The Federalists were convinced that they were designing a National Government in which the Legislative Branch would dominate the other two Branches of the Executive and the Judiciary. “The Legislature not only commands the purse,” wrote Hamilton in Federalist #78, “but prescribes the rules by which the duties and rights of every citizen are to be regulated.”
In Federalist #62, Madison admitted that the strange mixture of votes-by-States and votes-by-Population in the National Legislature was the result of a compromise made at the Philadelphia Constitutional Convention in a “spirit of amity.” He explains that “the equal vote allowed to each State is at once a Constitutional recognition of the portion of sovereignty remaining in the individual states, and an instrument for preserving that residuary sovereignty.” But the hopefully happy result of the compromise will be that “no law or resolution can now be passed without the concurrence, first, of a majority of the people, and then, of a majority of the States.” Of course, he lamented, “it must be acknowledged that this complicated check on Legislation may in some instances be injurious as well as beneficial.”
And yet, as Madison points out in Federalist #64, there is wisdom in granting the States equality in voting at one level of Government, for “the Government must be a weak one indeed if it should forget that the good of the whole can only be promoted by advancing the good of each of the parts or members which compose the whole.”
Madison, writing in Federalist #62, pointed-out a possible upside to allowing State Legislatures to directly appoint congressmen to one of the two branches of the Federal Legislature (Senators were not popularly elected until after the 17th Amendment was ratified in 1913). He wrote that State Legislatures, being composed of men considered learned and wise by their own community, might be more adept than the population-at-large in choosing the best qualified people to serve the State at the Federal level.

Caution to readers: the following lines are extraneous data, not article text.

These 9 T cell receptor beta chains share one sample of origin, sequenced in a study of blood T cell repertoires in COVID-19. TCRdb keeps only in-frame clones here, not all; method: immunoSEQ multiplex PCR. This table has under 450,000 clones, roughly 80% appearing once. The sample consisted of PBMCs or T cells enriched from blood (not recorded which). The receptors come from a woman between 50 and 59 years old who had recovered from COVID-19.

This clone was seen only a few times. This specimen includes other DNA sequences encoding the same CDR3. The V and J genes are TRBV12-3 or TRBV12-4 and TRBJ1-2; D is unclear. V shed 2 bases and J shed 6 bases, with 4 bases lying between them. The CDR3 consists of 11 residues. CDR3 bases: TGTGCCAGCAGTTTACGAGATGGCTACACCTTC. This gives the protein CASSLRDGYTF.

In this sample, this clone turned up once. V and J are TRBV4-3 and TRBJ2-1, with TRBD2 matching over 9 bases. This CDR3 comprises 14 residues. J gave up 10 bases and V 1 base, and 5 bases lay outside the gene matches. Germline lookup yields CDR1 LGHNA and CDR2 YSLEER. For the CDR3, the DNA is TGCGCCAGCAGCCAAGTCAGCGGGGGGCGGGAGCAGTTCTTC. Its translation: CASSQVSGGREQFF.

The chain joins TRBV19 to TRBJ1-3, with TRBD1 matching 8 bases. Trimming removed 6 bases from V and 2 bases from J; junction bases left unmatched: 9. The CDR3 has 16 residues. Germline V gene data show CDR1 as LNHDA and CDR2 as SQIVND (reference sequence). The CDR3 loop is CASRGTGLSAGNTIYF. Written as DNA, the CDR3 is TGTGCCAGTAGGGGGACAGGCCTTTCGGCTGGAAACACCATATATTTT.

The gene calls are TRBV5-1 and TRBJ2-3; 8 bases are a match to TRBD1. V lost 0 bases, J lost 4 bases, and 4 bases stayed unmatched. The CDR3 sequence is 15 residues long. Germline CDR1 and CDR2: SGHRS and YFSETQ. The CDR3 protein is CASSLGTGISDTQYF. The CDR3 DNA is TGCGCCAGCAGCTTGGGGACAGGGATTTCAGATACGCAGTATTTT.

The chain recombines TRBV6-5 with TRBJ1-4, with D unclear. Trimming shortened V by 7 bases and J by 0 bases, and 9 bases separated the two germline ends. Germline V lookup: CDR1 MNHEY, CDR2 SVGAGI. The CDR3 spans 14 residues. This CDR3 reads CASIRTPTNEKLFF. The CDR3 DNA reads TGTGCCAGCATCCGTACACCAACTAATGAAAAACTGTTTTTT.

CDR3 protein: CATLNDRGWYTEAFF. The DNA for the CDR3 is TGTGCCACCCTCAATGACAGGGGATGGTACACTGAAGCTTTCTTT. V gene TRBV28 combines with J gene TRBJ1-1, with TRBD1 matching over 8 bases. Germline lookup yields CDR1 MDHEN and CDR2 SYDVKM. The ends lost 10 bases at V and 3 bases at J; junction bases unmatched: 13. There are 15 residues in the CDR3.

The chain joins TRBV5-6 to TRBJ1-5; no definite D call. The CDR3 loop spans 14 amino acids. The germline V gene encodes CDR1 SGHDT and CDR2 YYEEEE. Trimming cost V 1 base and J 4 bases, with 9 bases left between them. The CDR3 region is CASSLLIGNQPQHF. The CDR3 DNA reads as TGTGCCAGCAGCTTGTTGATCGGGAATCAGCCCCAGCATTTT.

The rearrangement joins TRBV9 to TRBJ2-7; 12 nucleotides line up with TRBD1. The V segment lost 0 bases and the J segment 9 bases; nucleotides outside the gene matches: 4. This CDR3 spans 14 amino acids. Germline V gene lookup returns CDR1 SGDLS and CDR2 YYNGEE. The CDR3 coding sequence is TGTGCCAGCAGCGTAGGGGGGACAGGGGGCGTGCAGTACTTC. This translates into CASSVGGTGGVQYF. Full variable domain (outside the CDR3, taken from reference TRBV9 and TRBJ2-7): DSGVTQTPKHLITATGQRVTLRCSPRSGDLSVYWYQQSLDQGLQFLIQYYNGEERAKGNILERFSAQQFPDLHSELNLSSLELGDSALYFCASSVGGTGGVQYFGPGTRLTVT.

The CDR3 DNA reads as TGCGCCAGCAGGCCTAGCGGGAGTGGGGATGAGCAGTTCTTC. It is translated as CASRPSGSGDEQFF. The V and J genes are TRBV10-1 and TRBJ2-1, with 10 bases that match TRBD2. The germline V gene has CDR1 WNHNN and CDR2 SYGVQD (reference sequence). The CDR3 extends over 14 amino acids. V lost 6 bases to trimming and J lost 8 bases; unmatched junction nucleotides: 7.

Writing in Federalist #59, Hamilton admitted that if the States had not been granted to right to appoint their own representatives to at least one of the houses of the new Federal Legislature, “it would doubtless have been interpreted into an entire dereliction of the Federal principle; and would certainly have deprived the State Governments of that absolute safeguard which they will enjoy under this provision.”
Hamilton appears, in Federalist #61, to unconsciously damn the Senate by praising the House. He commends the fact that House has the ability to completely turn-over its membership every two years. In this way, any bad culture it has developed won’t be passed down, as it would if just a fraction, say one-third, were replaced at each election.
The Anti-Federalists made a small noise that the number of Representatives in the House was not enough to ensure that they would properly represent their constituency back home, but their major complaint concerning the Legislature centered upon the Senate…
I get the impression, reading between the lines of The Federalist Papers, that the Federalists thought of the Senate as a sort of democratic House Of Lords or Council Of Wise-Men. The Anti-Federalist Brutus, writing 10 April 1788, felt that the Framers actually fell short of this fantasy, and was convinced that Senators “are designed to represent the aristocracy.”
Madison, in Federalist #62, argued that the Senate’s small size and relatively elite position in the Government was a great advantage for the country, for large assemblies, such as the House Of Representatives, tend to “yield to the impulse of sudden and violent passions” and are “seduced by factious leaders into intemperate and pernicious resolutions,” where as the Senate could serve to “correct this infirmity” of the House. Furthermore, since Senators hold their authority for longer tenure, they could possess greater firmness to purpose.
It is due to the “the mutability in the public councils” which arises “from a rapid succession of new members, however qualified” that there arises “the necessity of some stable institution in the government” to provide ballast and balance. Too much mutability in Government is a bad thing, wrote Madison, for… “it forfeits the respect and confidence of other nations and all the advantages connected with national character.”